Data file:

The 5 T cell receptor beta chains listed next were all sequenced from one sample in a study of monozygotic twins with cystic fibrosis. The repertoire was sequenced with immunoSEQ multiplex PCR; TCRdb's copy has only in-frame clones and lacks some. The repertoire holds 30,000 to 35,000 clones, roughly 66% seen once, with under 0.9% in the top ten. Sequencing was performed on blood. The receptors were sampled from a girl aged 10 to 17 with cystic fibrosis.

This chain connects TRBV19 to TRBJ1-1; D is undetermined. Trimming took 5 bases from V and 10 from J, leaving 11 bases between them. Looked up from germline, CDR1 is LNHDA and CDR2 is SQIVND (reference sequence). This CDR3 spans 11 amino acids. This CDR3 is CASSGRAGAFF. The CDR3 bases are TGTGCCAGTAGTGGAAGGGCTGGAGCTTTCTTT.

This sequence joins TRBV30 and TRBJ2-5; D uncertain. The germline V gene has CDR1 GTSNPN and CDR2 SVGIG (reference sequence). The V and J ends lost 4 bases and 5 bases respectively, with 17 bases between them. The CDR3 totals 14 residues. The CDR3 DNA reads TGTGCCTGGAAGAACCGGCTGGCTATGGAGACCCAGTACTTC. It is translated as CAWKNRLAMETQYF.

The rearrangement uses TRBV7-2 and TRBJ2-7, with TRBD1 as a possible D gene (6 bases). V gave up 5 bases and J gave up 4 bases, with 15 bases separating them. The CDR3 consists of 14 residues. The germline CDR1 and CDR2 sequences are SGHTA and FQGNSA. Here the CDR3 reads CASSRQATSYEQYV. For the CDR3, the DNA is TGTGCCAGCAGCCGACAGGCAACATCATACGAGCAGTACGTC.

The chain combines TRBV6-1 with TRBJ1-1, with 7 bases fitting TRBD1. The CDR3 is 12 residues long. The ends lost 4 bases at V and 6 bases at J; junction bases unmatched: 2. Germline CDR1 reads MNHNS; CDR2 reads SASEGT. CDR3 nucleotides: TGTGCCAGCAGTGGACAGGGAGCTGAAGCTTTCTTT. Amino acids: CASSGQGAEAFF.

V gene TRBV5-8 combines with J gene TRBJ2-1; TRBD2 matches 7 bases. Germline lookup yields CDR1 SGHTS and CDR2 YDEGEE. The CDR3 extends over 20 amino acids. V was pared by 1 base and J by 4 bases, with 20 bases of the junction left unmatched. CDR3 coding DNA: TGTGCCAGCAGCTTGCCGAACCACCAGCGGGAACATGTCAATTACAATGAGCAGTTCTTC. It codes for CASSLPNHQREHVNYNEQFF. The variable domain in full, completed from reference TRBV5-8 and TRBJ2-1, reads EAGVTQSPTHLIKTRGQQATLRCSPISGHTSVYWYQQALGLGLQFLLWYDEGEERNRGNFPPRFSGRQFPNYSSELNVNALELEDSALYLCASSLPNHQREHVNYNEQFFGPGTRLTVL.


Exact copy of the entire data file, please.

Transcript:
The 5 T cell receptor beta chains listed next were all sequenced from one sample in a study of monozygotic twins with cystic fibrosis. The repertoire was sequenced with immunoSEQ multiplex PCR; TCRdb's copy has only in-frame clones and lacks some. The repertoire holds 30,000 to 35,000 clones, roughly 66% seen once, with under 0.9% in the top ten. Sequencing was performed on blood. The receptors were sampled from a girl aged 10 to 17 with cystic fibrosis.

This chain connects TRBV19 to TRBJ1-1; D is undetermined. Trimming took 5 bases from V and 10 from J, leaving 11 bases between them. Looked up from germline, CDR1 is LNHDA and CDR2 is SQIVND (reference sequence). This CDR3 spans 11 amino acids. This CDR3 is CASSGRAGAFF. The CDR3 bases are TGTGCCAGTAGTGGAAGGGCTGGAGCTTTCTTT.

This sequence joins TRBV30 and TRBJ2-5; D uncertain. The germline V gene has CDR1 GTSNPN and CDR2 SVGIG (reference sequence). The V and J ends lost 4 bases and 5 bases respectively, with 17 bases between them. The CDR3 totals 14 residues. The CDR3 DNA reads TGTGCCTGGAAGAACCGGCTGGCTATGGAGACCCAGTACTTC. It is translated as CAWKNRLAMETQYF.

The rearrangement uses TRBV7-2 and TRBJ2-7, with TRBD1 as a possible D gene (6 bases). V gave up 5 bases and J gave up 4 bases, with 15 bases separating them. The CDR3 consists of 14 residues. The germline CDR1 and CDR2 sequences are SGHTA and FQGNSA. Here the CDR3 reads CASSRQATSYEQYV. For the CDR3, the DNA is TGTGCCAGCAGCCGACAGGCAACATCATACGAGCAGTACGTC.

The chain combines TRBV6-1 with TRBJ1-1, with 7 bases fitting TRBD1. The CDR3 is 12 residues long. The ends lost 4 bases at V and 6 bases at J; junction bases unmatched: 2. Germline CDR1 reads MNHNS; CDR2 reads SASEGT. CDR3 nucleotides: TGTGCCAGCAGTGGACAGGGAGCTGAAGCTTTCTTT. Amino acids: CASSGQGAEAFF.

V gene TRBV5-8 combines with J gene TRBJ2-1; TRBD2 matches 7 bases. Germline lookup yields CDR1 SGHTS and CDR2 YDEGEE. The CDR3 extends over 20 amino acids. V was pared by 1 base and J by 4 bases, with 20 bases of the junction left unmatched. CDR3 coding DNA: TGTGCCAGCAGCTTGCCGAACCACCAGCGGGAACATGTCAATTACAATGAGCAGTTCTTC. It codes for CASSLPNHQREHVNYNEQFF. The variable domain in full, completed from reference TRBV5-8 and TRBJ2-1, reads EAGVTQSPTHLIKTRGQQATLRCSPISGHTSVYWYQQALGLGLQFLLWYDEGEERNRGNFPPRFSGRQFPNYSSELNVNALELEDSALYLCASSLPNHQREHVNYNEQFFGPGTRLTVL.